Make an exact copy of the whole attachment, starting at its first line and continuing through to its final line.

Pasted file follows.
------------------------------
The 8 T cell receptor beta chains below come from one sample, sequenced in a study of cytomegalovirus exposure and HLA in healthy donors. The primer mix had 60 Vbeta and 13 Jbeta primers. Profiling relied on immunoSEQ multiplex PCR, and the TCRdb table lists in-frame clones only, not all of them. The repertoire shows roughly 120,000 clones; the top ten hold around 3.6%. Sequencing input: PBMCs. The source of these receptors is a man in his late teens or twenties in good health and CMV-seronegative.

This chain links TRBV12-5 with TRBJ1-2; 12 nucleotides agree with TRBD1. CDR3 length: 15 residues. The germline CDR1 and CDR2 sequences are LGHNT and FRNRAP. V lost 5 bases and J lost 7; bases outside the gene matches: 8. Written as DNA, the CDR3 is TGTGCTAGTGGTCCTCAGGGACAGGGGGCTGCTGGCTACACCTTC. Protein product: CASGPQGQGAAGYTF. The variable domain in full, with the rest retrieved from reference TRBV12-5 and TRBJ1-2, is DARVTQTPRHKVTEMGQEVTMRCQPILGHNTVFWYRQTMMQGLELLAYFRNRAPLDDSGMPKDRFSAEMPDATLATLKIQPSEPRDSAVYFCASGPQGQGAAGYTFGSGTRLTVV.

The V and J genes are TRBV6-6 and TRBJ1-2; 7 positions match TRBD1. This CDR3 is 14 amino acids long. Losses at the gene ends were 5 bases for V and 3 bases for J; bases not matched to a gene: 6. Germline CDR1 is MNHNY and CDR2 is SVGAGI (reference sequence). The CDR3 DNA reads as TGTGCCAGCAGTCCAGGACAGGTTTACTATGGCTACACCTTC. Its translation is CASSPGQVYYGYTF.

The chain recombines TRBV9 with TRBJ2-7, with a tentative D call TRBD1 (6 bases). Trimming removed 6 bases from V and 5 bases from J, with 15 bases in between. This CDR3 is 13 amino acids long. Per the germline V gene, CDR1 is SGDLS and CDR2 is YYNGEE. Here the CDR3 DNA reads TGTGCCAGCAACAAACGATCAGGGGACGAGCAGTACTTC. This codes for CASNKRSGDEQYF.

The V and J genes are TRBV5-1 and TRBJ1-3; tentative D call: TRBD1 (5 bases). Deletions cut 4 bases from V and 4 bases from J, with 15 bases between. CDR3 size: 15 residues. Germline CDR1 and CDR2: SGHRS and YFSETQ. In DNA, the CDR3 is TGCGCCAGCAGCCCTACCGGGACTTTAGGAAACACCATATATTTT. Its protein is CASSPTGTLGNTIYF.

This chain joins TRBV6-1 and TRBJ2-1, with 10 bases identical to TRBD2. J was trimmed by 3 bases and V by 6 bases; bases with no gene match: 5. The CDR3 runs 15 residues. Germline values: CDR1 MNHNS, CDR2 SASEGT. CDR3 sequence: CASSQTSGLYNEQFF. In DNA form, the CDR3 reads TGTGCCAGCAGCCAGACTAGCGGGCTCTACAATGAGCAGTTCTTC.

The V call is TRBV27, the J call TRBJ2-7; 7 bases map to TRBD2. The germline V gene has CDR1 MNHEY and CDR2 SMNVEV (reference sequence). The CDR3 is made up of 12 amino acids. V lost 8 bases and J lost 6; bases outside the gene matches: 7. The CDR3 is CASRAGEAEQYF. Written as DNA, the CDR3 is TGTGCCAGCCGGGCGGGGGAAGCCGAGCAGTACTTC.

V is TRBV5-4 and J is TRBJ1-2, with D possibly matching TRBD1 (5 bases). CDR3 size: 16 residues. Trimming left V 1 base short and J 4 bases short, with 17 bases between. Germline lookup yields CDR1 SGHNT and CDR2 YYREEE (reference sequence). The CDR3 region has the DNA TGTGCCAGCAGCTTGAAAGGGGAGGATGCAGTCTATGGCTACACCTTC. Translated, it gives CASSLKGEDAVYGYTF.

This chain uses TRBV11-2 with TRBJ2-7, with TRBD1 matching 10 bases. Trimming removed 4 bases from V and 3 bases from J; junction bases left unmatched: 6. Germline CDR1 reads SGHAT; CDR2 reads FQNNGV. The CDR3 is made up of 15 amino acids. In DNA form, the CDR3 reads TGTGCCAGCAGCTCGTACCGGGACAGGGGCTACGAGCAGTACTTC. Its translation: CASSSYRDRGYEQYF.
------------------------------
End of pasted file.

The 8 T cell receptor beta chains below come from one sample, sequenced in a study of cytomegalovirus exposure and HLA in healthy donors. The primer mix had 60 Vbeta and 13 Jbeta primers. Profiling relied on immunoSEQ multiplex PCR, and the TCRdb table lists in-frame clones only, not all of them. The repertoire shows roughly 120,000 clones; the top ten hold around 3.6%. Sequencing input: PBMCs. The source of these receptors is a man in his late teens or twenties in good health and CMV-seronegative.

This chain links TRBV12-5 with TRBJ1-2; 12 nucleotides agree with TRBD1. CDR3 length: 15 residues. The germline CDR1 and CDR2 sequences are LGHNT and FRNRAP. V lost 5 bases and J lost 7; bases outside the gene matches: 8. Written as DNA, the CDR3 is TGTGCTAGTGGTCCTCAGGGACAGGGGGCTGCTGGCTACACCTTC. Protein product: CASGPQGQGAAGYTF. The variable domain in full, with the rest retrieved from reference TRBV12-5 and TRBJ1-2, is DARVTQTPRHKVTEMGQEVTMRCQPILGHNTVFWYRQTMMQGLELLAYFRNRAPLDDSGMPKDRFSAEMPDATLATLKIQPSEPRDSAVYFCASGPQGQGAAGYTFGSGTRLTVV.

The V and J genes are TRBV6-6 and TRBJ1-2; 7 positions match TRBD1. This CDR3 is 14 amino acids long. Losses at the gene ends were 5 bases for V and 3 bases for J; bases not matched to a gene: 6. Germline CDR1 is MNHNY and CDR2 is SVGAGI (reference sequence). The CDR3 DNA reads as TGTGCCAGCAGTCCAGGACAGGTTTACTATGGCTACACCTTC. Its translation is CASSPGQVYYGYTF.

The chain recombines TRBV9 with TRBJ2-7, with a tentative D call TRBD1 (6 bases). Trimming removed 6 bases from V and 5 bases from J, with 15 bases in between. This CDR3 is 13 amino acids long. Per the germline V gene, CDR1 is SGDLS and CDR2 is YYNGEE. Here the CDR3 DNA reads TGTGCCAGCAACAAACGATCAGGGGACGAGCAGTACTTC. This codes for CASNKRSGDEQYF.

The V and J genes are TRBV5-1 and TRBJ1-3; tentative D call: TRBD1 (5 bases). Deletions cut 4 bases from V and 4 bases from J, with 15 bases between. CDR3 size: 15 residues. Germline CDR1 and CDR2: SGHRS and YFSETQ. In DNA, the CDR3 is TGCGCCAGCAGCCCTACCGGGACTTTAGGAAACACCATATATTTT. Its protein is CASSPTGTLGNTIYF.

This chain joins TRBV6-1 and TRBJ2-1, with 10 bases identical to TRBD2. J was trimmed by 3 bases and V by 6 bases; bases with no gene match: 5. The CDR3 runs 15 residues. Germline values: CDR1 MNHNS, CDR2 SASEGT. CDR3 sequence: CASSQTSGLYNEQFF. In DNA form, the CDR3 reads TGTGCCAGCAGCCAGACTAGCGGGCTCTACAATGAGCAGTTCTTC.

The V call is TRBV27, the J call TRBJ2-7; 7 bases map to TRBD2. The germline V gene has CDR1 MNHEY and CDR2 SMNVEV (reference sequence). The CDR3 is made up of 12 amino acids. V lost 8 bases and J lost 6; bases outside the gene matches: 7. The CDR3 is CASRAGEAEQYF. Written as DNA, the CDR3 is TGTGCCAGCCGGGCGGGGGAAGCCGAGCAGTACTTC.

V is TRBV5-4 and J is TRBJ1-2, with D possibly matching TRBD1 (5 bases). CDR3 size: 16 residues. Trimming left V 1 base short and J 4 bases short, with 17 bases between. Germline lookup yields CDR1 SGHNT and CDR2 YYREEE (reference sequence). The CDR3 region has the DNA TGTGCCAGCAGCTTGAAAGGGGAGGATGCAGTCTATGGCTACACCTTC. Translated, it gives CASSLKGEDAVYGYTF.

This chain uses TRBV11-2 with TRBJ2-7, with TRBD1 matching 10 bases. Trimming removed 4 bases from V and 3 bases from J; junction bases left unmatched: 6. Germline CDR1 reads SGHAT; CDR2 reads FQNNGV. The CDR3 is made up of 15 amino acids. In DNA form, the CDR3 reads TGTGCCAGCAGCTCGTACCGGGACAGGGGCTACGAGCAGTACTTC. Its translation: CASSSYRDRGYEQYF.